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Longitudinal Retinal Changes in MOGAD

Longitudinal Retinal Changes in MOGAD

Journal: Annals of Neurology; September 1, 2022

Author(s): Frederike Cosima Oertel, Elias S Sotirchos, Hanna G Zimmermann, Seyedamirhosein Motamedi, Svenja Specovius, Eva Susanna Asseyer, Claudia Chien, Lawrence Cook, Eleni Vasileiou, Angeliki Filippatou, Peter A Calabresi, Shiv Saidha, Lekha Pandit, Anitha D'Cunha, Olivier Outteryck, Hélène Zéphir, Sean Pittock, Eoin P Flanagan, M Tariq Bhatti, Paulus S Rommer, Gabriel Bsteh, Tobias Zrzavy, Tania Kuempfel, Orhan Aktas, Marius Ringelstein, Philipp Albrecht, Ilya Ayzenberg, Thivya Pakeerathan, Benjamin Knier, Lilian Aly, Nasrin Asgari, Kerstin Soelberg, Romain Marignier, Caroline Froment Tilikete, Alvaro Cobo Calvo, Pablo Villoslada, Bernardo Sanchez-Dalmau, Elena H Martinez-Lapiscina, Sara Llufriu, Ari J Green, Michael R Yeaman, Terry J Smith, Alexander U Brandt, John Chen, Friedemann Paul, Joachim Havla; with the GJCF International Clinical Consortium for NMOSD and the CROCTINO study group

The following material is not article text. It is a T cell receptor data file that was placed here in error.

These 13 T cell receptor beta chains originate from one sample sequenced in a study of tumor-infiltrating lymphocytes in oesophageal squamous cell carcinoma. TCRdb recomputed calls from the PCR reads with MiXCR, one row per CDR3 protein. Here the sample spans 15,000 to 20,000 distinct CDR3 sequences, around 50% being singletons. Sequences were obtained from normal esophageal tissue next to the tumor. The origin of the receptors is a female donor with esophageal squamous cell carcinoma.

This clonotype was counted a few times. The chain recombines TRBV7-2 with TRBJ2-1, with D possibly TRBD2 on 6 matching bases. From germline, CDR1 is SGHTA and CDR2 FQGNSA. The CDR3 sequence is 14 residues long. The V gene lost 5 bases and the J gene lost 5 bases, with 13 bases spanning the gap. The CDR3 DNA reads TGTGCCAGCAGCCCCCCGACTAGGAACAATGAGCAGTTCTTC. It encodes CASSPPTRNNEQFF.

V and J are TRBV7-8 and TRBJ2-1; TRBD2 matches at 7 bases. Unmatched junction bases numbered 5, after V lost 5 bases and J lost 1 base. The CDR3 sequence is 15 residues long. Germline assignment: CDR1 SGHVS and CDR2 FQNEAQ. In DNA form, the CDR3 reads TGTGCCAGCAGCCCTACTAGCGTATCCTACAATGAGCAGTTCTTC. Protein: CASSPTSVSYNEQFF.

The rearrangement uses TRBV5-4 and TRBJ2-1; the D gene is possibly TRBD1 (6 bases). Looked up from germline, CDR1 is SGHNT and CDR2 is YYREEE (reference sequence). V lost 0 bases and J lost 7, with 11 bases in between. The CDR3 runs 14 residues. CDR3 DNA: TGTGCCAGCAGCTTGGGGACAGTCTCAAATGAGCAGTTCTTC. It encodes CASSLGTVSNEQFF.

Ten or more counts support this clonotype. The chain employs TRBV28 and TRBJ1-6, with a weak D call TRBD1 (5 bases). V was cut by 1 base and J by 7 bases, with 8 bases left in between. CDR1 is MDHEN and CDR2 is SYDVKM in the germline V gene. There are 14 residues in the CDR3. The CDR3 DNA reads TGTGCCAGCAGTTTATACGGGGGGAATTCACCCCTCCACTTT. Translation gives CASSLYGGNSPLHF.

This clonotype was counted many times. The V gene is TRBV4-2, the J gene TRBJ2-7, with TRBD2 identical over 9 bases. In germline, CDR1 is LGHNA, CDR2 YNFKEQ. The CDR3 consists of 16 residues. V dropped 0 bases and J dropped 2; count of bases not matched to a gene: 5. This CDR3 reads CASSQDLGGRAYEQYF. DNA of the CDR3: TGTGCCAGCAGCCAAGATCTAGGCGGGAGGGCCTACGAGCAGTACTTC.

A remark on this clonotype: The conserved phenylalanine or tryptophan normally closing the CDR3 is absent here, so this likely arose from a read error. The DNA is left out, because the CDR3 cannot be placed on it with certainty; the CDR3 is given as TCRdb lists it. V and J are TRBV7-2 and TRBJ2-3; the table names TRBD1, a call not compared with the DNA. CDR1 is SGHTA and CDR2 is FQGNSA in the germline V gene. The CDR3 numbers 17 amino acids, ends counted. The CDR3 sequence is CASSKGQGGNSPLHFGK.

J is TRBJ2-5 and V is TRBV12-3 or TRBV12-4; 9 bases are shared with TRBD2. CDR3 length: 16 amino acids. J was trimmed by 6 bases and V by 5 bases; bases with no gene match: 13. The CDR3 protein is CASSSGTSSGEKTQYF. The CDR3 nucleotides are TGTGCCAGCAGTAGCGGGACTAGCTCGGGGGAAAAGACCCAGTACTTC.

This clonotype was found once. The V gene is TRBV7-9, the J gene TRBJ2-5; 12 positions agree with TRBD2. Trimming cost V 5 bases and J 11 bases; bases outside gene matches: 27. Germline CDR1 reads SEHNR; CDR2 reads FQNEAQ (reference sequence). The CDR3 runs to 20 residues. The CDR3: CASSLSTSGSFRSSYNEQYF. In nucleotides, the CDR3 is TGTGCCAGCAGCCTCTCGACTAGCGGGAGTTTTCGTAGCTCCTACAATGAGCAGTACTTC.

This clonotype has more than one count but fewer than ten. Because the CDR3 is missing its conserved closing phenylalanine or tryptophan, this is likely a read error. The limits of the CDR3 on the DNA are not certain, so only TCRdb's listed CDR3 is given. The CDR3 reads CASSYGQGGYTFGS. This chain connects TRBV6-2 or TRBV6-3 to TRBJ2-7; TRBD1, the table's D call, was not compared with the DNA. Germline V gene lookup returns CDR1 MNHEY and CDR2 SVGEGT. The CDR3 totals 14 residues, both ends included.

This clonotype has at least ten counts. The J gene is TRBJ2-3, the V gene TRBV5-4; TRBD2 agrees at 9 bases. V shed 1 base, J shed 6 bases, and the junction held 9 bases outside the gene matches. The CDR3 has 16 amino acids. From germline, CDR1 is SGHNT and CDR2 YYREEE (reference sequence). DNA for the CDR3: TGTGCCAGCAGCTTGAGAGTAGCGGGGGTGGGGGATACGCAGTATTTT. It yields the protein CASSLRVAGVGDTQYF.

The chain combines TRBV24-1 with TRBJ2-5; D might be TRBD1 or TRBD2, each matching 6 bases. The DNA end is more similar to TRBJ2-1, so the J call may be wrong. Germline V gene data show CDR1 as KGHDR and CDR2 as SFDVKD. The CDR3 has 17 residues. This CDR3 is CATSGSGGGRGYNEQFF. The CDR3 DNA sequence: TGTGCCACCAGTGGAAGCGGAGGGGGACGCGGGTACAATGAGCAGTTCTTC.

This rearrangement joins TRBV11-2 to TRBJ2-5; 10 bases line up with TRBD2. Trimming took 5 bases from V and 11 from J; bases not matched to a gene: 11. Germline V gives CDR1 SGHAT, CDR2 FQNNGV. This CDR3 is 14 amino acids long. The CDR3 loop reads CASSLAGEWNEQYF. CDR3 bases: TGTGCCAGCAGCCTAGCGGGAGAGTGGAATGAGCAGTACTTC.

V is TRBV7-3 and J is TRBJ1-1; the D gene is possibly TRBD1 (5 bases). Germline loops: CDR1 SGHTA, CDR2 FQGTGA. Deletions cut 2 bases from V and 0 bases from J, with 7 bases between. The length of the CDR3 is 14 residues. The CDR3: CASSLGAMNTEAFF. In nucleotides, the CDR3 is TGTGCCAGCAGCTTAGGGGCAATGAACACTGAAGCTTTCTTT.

Evaluation of long-term damage to the retina in MOGAD patients

MOGAD patients suffer severe optic neuritis, which can lead to damage to the nerve fibers in the retina. In this study, researchers assessed whether retinal damage continues accruing even without active relapses, by using a technique called optical coherence tomography (OCT). They found that new instances of retinal damage are unlikely to occur without an active MOGAD optic neuritis relapse, but the effects of the damage caused by any episode can continue for up to 1 year.

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